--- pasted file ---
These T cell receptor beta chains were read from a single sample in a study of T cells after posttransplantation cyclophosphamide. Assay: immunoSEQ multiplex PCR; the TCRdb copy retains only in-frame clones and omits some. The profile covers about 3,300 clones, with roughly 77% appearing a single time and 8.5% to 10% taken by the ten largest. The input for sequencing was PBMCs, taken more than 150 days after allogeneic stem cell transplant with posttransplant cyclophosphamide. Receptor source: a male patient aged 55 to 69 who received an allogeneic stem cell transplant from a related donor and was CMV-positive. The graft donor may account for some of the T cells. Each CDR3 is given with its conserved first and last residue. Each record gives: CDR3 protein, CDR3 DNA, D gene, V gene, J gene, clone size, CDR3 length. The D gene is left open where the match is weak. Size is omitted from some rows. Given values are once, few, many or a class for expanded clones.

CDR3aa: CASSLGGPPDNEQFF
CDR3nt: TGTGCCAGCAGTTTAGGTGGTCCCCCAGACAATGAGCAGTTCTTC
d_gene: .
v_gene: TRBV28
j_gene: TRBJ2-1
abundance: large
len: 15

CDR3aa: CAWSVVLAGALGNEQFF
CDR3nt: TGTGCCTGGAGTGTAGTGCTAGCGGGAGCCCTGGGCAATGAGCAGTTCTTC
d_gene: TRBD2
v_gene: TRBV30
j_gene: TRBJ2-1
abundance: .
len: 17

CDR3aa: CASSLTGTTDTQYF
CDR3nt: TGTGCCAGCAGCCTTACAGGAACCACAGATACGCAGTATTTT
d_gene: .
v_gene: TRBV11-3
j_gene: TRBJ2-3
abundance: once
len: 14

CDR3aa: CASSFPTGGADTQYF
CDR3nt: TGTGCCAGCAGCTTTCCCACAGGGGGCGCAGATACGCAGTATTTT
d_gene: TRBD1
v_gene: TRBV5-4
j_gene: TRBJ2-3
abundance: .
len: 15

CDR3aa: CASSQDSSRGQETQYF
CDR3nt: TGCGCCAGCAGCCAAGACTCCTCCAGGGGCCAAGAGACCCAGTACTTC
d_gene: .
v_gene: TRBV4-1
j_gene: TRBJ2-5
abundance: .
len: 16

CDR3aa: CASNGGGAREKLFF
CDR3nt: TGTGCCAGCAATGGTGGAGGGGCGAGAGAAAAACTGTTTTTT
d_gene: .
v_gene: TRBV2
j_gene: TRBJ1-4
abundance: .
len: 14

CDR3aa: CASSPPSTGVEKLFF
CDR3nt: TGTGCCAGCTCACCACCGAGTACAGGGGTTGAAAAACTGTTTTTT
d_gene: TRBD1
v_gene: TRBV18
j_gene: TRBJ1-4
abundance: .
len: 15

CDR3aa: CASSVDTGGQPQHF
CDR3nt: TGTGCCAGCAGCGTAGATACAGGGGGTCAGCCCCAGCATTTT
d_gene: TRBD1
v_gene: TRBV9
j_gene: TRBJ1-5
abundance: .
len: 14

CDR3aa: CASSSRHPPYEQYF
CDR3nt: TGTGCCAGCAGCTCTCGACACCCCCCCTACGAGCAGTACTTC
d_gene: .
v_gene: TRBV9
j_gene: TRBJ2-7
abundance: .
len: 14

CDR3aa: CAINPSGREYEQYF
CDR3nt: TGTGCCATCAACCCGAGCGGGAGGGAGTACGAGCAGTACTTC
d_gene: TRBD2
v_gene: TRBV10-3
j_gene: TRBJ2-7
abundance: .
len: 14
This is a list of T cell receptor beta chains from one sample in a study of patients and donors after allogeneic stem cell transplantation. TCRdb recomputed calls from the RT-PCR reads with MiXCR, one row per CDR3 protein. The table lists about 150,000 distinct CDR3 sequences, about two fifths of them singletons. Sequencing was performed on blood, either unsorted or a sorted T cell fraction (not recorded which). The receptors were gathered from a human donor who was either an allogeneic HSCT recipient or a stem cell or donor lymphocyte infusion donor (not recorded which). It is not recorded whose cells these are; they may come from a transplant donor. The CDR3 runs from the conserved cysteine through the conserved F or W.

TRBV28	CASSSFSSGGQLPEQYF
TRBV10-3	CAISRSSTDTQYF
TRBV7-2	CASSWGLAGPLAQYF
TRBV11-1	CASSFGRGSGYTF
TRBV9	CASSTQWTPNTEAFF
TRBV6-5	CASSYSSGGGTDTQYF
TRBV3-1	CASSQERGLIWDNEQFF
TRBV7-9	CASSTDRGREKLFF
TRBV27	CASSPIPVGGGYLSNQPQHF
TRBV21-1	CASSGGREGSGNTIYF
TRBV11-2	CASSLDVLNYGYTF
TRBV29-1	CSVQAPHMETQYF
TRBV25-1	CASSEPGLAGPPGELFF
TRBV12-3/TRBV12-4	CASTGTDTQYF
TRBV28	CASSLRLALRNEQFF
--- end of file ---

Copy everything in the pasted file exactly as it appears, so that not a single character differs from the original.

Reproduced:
These T cell receptor beta chains were read from a single sample in a study of T cells after posttransplantation cyclophosphamide. Assay: immunoSEQ multiplex PCR; the TCRdb copy retains only in-frame clones and omits some. The profile covers about 3,300 clones, with roughly 77% appearing a single time and 8.5% to 10% taken by the ten largest. The input for sequencing was PBMCs, taken more than 150 days after allogeneic stem cell transplant with posttransplant cyclophosphamide. Receptor source: a male patient aged 55 to 69 who received an allogeneic stem cell transplant from a related donor and was CMV-positive. The graft donor may account for some of the T cells. Each CDR3 is given with its conserved first and last residue. Each record gives: CDR3 protein, CDR3 DNA, D gene, V gene, J gene, clone size, CDR3 length. The D gene is left open where the match is weak. Size is omitted from some rows. Given values are once, few, many or a class for expanded clones.

CDR3aa: CASSLGGPPDNEQFF
CDR3nt: TGTGCCAGCAGTTTAGGTGGTCCCCCAGACAATGAGCAGTTCTTC
d_gene: .
v_gene: TRBV28
j_gene: TRBJ2-1
abundance: large
len: 15

CDR3aa: CAWSVVLAGALGNEQFF
CDR3nt: TGTGCCTGGAGTGTAGTGCTAGCGGGAGCCCTGGGCAATGAGCAGTTCTTC
d_gene: TRBD2
v_gene: TRBV30
j_gene: TRBJ2-1
abundance: .
len: 17

CDR3aa: CASSLTGTTDTQYF
CDR3nt: TGTGCCAGCAGCCTTACAGGAACCACAGATACGCAGTATTTT
d_gene: .
v_gene: TRBV11-3
j_gene: TRBJ2-3
abundance: once
len: 14

CDR3aa: CASSFPTGGADTQYF
CDR3nt: TGTGCCAGCAGCTTTCCCACAGGGGGCGCAGATACGCAGTATTTT
d_gene: TRBD1
v_gene: TRBV5-4
j_gene: TRBJ2-3
abundance: .
len: 15

CDR3aa: CASSQDSSRGQETQYF
CDR3nt: TGCGCCAGCAGCCAAGACTCCTCCAGGGGCCAAGAGACCCAGTACTTC
d_gene: .
v_gene: TRBV4-1
j_gene: TRBJ2-5
abundance: .
len: 16

CDR3aa: CASNGGGAREKLFF
CDR3nt: TGTGCCAGCAATGGTGGAGGGGCGAGAGAAAAACTGTTTTTT
d_gene: .
v_gene: TRBV2
j_gene: TRBJ1-4
abundance: .
len: 14

CDR3aa: CASSPPSTGVEKLFF
CDR3nt: TGTGCCAGCTCACCACCGAGTACAGGGGTTGAAAAACTGTTTTTT
d_gene: TRBD1
v_gene: TRBV18
j_gene: TRBJ1-4
abundance: .
len: 15

CDR3aa: CASSVDTGGQPQHF
CDR3nt: TGTGCCAGCAGCGTAGATACAGGGGGTCAGCCCCAGCATTTT
d_gene: TRBD1
v_gene: TRBV9
j_gene: TRBJ1-5
abundance: .
len: 14

CDR3aa: CASSSRHPPYEQYF
CDR3nt: TGTGCCAGCAGCTCTCGACACCCCCCCTACGAGCAGTACTTC
d_gene: .
v_gene: TRBV9
j_gene: TRBJ2-7
abundance: .
len: 14

CDR3aa: CAINPSGREYEQYF
CDR3nt: TGTGCCATCAACCCGAGCGGGAGGGAGTACGAGCAGTACTTC
d_gene: TRBD2
v_gene: TRBV10-3
j_gene: TRBJ2-7
abundance: .
len: 14
This is a list of T cell receptor beta chains from one sample in a study of patients and donors after allogeneic stem cell transplantation. TCRdb recomputed calls from the RT-PCR reads with MiXCR, one row per CDR3 protein. The table lists about 150,000 distinct CDR3 sequences, about two fifths of them singletons. Sequencing was performed on blood, either unsorted or a sorted T cell fraction (not recorded which). The receptors were gathered from a human donor who was either an allogeneic HSCT recipient or a stem cell or donor lymphocyte infusion donor (not recorded which). It is not recorded whose cells these are; they may come from a transplant donor. The CDR3 runs from the conserved cysteine through the conserved F or W.

TRBV28	CASSSFSSGGQLPEQYF
TRBV10-3	CAISRSSTDTQYF
TRBV7-2	CASSWGLAGPLAQYF
TRBV11-1	CASSFGRGSGYTF
TRBV9	CASSTQWTPNTEAFF
TRBV6-5	CASSYSSGGGTDTQYF
TRBV3-1	CASSQERGLIWDNEQFF
TRBV7-9	CASSTDRGREKLFF
TRBV27	CASSPIPVGGGYLSNQPQHF
TRBV21-1	CASSGGREGSGNTIYF
TRBV11-2	CASSLDVLNYGYTF
TRBV29-1	CSVQAPHMETQYF
TRBV25-1	CASSEPGLAGPPGELFF
TRBV12-3/TRBV12-4	CASTGTDTQYF
TRBV28	CASSLRLALRNEQFF